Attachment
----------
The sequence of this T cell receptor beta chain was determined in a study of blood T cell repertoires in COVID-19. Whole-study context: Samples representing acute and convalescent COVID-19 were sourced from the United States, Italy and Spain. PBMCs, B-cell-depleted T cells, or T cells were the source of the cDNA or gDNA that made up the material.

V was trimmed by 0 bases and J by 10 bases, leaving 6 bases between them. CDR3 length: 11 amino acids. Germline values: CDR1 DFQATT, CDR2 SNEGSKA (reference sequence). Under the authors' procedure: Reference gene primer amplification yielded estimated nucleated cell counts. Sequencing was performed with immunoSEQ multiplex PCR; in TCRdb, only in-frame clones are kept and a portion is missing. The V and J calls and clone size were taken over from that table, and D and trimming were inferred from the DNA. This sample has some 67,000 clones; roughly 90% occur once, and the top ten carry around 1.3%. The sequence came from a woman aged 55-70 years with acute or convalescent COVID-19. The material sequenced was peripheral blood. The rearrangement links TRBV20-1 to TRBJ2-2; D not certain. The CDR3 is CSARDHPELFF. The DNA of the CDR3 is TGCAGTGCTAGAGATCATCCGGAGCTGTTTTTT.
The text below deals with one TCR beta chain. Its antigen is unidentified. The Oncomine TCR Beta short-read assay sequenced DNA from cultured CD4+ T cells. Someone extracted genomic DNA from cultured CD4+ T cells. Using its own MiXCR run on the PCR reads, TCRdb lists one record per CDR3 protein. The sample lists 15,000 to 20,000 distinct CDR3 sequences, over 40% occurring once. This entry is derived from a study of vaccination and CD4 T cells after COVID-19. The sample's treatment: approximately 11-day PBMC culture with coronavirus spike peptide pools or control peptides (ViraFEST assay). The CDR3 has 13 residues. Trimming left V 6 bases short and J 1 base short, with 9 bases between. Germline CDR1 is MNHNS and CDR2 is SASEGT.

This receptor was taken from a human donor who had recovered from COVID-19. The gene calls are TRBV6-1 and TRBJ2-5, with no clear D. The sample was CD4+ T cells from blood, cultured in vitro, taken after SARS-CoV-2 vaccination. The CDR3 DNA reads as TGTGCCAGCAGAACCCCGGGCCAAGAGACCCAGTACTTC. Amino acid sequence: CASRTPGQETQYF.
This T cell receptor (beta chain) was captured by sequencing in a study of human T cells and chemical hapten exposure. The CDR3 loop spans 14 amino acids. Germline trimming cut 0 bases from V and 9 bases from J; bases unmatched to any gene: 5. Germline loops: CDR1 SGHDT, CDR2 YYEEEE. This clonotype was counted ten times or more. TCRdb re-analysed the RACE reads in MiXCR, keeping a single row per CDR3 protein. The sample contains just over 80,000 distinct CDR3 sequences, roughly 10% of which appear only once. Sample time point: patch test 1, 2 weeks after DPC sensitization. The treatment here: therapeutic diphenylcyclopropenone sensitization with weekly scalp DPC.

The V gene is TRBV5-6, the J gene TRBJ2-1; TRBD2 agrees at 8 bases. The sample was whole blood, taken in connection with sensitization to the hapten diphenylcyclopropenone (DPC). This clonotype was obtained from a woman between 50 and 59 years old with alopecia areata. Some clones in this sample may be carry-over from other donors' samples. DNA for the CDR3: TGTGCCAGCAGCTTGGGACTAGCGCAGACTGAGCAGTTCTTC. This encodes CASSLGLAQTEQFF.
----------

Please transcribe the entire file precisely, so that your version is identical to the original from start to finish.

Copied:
The sequence of this T cell receptor beta chain was determined in a study of blood T cell repertoires in COVID-19. Whole-study context: Samples representing acute and convalescent COVID-19 were sourced from the United States, Italy and Spain. PBMCs, B-cell-depleted T cells, or T cells were the source of the cDNA or gDNA that made up the material.

V was trimmed by 0 bases and J by 10 bases, leaving 6 bases between them. CDR3 length: 11 amino acids. Germline values: CDR1 DFQATT, CDR2 SNEGSKA (reference sequence). Under the authors' procedure: Reference gene primer amplification yielded estimated nucleated cell counts. Sequencing was performed with immunoSEQ multiplex PCR; in TCRdb, only in-frame clones are kept and a portion is missing. The V and J calls and clone size were taken over from that table, and D and trimming were inferred from the DNA. This sample has some 67,000 clones; roughly 90% occur once, and the top ten carry around 1.3%. The sequence came from a woman aged 55-70 years with acute or convalescent COVID-19. The material sequenced was peripheral blood. The rearrangement links TRBV20-1 to TRBJ2-2; D not certain. The CDR3 is CSARDHPELFF. The DNA of the CDR3 is TGCAGTGCTAGAGATCATCCGGAGCTGTTTTTT.
The text below deals with one TCR beta chain. Its antigen is unidentified. The Oncomine TCR Beta short-read assay sequenced DNA from cultured CD4+ T cells. Someone extracted genomic DNA from cultured CD4+ T cells. Using its own MiXCR run on the PCR reads, TCRdb lists one record per CDR3 protein. The sample lists 15,000 to 20,000 distinct CDR3 sequences, over 40% occurring once. This entry is derived from a study of vaccination and CD4 T cells after COVID-19. The sample's treatment: approximately 11-day PBMC culture with coronavirus spike peptide pools or control peptides (ViraFEST assay). The CDR3 has 13 residues. Trimming left V 6 bases short and J 1 base short, with 9 bases between. Germline CDR1 is MNHNS and CDR2 is SASEGT.

This receptor was taken from a human donor who had recovered from COVID-19. The gene calls are TRBV6-1 and TRBJ2-5, with no clear D. The sample was CD4+ T cells from blood, cultured in vitro, taken after SARS-CoV-2 vaccination. The CDR3 DNA reads as TGTGCCAGCAGAACCCCGGGCCAAGAGACCCAGTACTTC. Amino acid sequence: CASRTPGQETQYF.
This T cell receptor (beta chain) was captured by sequencing in a study of human T cells and chemical hapten exposure. The CDR3 loop spans 14 amino acids. Germline trimming cut 0 bases from V and 9 bases from J; bases unmatched to any gene: 5. Germline loops: CDR1 SGHDT, CDR2 YYEEEE. This clonotype was counted ten times or more. TCRdb re-analysed the RACE reads in MiXCR, keeping a single row per CDR3 protein. The sample contains just over 80,000 distinct CDR3 sequences, roughly 10% of which appear only once. Sample time point: patch test 1, 2 weeks after DPC sensitization. The treatment here: therapeutic diphenylcyclopropenone sensitization with weekly scalp DPC.

The V gene is TRBV5-6, the J gene TRBJ2-1; TRBD2 agrees at 8 bases. The sample was whole blood, taken in connection with sensitization to the hapten diphenylcyclopropenone (DPC). This clonotype was obtained from a woman between 50 and 59 years old with alopecia areata. Some clones in this sample may be carry-over from other donors' samples. DNA for the CDR3: TGTGCCAGCAGCTTGGGACTAGCGCAGACTGAGCAGTTCTTC. This encodes CASSLGLAQTEQFF.